Affordability plummets on tight home supply and high building costs
Housing market conditions pushed affordability to a 10-year low in the second quarter, according to the National Association of Home Builders/Wells Fargo Housing Opportunity Index.
Limited home supply is being outpaced by high homebuyer demand, putting upward pressure on property values. And while homebuilders could use this opportunity to put more inventory on the market, they're facing their own affordability hurdles with high costs to build.
"Tight inventory conditions and rising construction costs are factors that are holding back housing and putting upward pressure on home prices," NAHB Chairman Randy Noel, a custom homebuilder from LaPlace, La., said in a press release.
"Meanwhile, tariffs on Canadian lumber imports into the U.S. are further eroding housing affordability. Builders are struggling to manage these costs to ensure pricing does not outpace expected gains in wage growth," he added.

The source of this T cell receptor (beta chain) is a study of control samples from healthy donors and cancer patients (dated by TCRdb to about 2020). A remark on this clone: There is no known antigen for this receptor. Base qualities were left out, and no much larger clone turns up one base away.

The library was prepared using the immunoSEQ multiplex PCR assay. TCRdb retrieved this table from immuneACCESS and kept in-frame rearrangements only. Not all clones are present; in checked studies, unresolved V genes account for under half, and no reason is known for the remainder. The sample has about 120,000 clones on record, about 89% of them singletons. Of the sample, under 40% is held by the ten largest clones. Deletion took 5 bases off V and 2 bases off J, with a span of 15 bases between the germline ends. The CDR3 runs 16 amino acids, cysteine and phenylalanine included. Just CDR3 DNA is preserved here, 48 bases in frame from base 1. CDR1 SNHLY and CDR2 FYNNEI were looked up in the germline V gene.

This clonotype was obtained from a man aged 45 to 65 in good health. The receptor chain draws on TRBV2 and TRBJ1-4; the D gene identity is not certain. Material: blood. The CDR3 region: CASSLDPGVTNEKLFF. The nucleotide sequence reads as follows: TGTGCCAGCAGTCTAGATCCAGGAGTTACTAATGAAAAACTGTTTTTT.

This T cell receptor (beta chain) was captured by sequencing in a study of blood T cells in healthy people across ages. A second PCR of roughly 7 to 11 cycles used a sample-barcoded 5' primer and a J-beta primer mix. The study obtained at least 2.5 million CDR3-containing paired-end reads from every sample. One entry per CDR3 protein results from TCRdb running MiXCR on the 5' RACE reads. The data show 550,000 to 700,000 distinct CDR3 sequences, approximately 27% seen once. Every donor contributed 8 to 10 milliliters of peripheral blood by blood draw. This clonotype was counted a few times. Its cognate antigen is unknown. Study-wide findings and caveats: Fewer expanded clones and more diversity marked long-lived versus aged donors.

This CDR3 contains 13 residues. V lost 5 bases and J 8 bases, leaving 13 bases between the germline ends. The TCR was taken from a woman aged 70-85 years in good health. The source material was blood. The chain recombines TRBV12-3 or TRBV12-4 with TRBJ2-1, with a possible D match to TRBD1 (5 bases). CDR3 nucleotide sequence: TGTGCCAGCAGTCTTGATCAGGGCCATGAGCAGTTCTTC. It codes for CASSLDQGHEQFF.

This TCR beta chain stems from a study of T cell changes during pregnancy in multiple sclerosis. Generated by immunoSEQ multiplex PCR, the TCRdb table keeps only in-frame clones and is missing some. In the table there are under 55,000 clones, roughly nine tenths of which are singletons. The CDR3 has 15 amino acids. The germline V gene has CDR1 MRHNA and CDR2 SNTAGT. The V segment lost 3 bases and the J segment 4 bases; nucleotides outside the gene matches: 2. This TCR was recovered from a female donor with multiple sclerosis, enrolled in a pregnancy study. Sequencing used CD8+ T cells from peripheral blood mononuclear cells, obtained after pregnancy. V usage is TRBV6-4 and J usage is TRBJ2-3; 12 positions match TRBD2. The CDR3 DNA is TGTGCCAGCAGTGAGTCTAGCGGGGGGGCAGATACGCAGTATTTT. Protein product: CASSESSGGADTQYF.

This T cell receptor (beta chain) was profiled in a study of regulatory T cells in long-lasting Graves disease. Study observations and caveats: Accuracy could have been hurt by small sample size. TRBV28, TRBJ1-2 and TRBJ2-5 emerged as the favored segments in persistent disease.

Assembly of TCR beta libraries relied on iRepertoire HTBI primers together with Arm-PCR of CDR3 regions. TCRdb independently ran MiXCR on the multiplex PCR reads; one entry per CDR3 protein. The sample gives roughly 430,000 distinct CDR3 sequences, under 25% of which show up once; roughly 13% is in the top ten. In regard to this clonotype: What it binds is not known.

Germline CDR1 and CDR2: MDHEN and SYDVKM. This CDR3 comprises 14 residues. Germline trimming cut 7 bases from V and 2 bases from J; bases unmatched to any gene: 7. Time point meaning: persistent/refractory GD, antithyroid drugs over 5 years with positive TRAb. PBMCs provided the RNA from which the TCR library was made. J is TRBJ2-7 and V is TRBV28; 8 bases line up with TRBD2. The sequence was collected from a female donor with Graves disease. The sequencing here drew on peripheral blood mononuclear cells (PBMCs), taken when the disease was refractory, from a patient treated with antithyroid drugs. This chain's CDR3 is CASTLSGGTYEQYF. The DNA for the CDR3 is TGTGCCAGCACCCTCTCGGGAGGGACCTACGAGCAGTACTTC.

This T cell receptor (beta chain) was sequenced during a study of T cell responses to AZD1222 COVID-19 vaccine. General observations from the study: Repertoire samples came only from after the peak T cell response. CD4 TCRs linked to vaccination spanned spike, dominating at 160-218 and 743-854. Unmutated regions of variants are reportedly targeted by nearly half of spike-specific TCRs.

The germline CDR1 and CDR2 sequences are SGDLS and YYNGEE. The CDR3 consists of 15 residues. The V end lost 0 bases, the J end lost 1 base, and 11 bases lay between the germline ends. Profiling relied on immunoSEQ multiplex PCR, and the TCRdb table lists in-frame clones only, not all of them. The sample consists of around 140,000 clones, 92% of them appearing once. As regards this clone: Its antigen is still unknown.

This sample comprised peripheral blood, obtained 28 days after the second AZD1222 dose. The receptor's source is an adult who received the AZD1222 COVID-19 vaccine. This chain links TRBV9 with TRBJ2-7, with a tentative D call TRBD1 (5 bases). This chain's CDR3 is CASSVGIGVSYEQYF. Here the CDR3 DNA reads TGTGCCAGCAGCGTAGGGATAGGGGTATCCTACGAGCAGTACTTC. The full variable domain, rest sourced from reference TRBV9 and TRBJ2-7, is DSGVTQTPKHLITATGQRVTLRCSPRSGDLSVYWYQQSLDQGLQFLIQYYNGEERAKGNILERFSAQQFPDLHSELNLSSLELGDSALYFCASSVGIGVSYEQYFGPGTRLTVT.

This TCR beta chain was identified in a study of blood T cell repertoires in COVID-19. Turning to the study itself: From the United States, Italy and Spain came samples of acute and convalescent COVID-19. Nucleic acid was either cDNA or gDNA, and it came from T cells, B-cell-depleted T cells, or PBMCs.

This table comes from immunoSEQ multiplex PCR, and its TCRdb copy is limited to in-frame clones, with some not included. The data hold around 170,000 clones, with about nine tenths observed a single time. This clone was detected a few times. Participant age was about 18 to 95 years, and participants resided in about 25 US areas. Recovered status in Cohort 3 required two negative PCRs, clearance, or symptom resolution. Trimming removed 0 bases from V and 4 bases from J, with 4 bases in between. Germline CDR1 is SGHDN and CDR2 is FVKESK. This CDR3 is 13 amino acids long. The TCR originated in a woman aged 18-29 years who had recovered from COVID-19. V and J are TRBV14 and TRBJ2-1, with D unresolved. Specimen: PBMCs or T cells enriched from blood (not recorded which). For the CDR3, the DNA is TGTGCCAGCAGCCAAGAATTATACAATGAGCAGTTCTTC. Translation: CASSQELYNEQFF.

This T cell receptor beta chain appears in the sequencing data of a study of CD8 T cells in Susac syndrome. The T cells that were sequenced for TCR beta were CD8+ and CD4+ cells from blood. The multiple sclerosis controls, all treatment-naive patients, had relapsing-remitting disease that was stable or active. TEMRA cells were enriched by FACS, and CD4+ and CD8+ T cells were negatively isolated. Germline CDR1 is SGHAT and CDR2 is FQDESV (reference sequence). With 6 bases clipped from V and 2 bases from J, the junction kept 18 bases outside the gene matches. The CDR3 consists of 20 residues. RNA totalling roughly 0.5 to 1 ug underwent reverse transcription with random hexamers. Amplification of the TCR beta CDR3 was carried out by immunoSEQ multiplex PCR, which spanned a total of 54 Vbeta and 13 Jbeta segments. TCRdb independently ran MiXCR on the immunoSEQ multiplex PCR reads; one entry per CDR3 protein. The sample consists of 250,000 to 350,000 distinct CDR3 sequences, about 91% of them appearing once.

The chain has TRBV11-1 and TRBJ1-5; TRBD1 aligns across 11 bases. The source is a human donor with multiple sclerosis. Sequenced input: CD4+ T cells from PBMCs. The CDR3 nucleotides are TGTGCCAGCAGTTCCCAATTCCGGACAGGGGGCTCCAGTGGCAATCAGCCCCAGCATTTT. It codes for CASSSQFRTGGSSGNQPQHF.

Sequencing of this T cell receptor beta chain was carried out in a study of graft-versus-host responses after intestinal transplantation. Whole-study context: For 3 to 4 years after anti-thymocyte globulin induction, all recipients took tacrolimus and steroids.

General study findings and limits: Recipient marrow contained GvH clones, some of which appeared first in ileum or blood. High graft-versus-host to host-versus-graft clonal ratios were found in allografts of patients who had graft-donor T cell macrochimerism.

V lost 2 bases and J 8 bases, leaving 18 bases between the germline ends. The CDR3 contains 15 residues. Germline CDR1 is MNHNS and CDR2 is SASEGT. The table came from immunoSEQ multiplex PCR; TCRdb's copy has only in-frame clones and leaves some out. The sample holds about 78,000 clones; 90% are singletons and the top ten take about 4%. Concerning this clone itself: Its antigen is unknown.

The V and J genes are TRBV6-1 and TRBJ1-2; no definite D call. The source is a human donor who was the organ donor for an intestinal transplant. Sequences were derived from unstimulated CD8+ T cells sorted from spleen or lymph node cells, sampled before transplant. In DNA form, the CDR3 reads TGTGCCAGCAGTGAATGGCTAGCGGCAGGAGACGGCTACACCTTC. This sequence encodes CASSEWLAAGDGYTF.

The national median home price shot to $265,000 from $252,000 from the first to second quarter. This marks the highest median price since NAHB and Wells Fargo began recording this data. Simultaneously, mortgage rates rose to 4.67% from 4.34% quarter-over-quarter.
"Rising household formations, along with a strong economic expansion in the second quarter that has fueled job growth, will support housing demand in the second half of 2018," said NAHB Chief Economist Robert Dietz. "However, growing trade war concerns and the expectation of higher mortgage rates are additional headwinds negatively affecting housing affordability."
Syracuse, N.Y., was the nation's most affordable major housing market, while San Francisco was the least for the third straight quarter.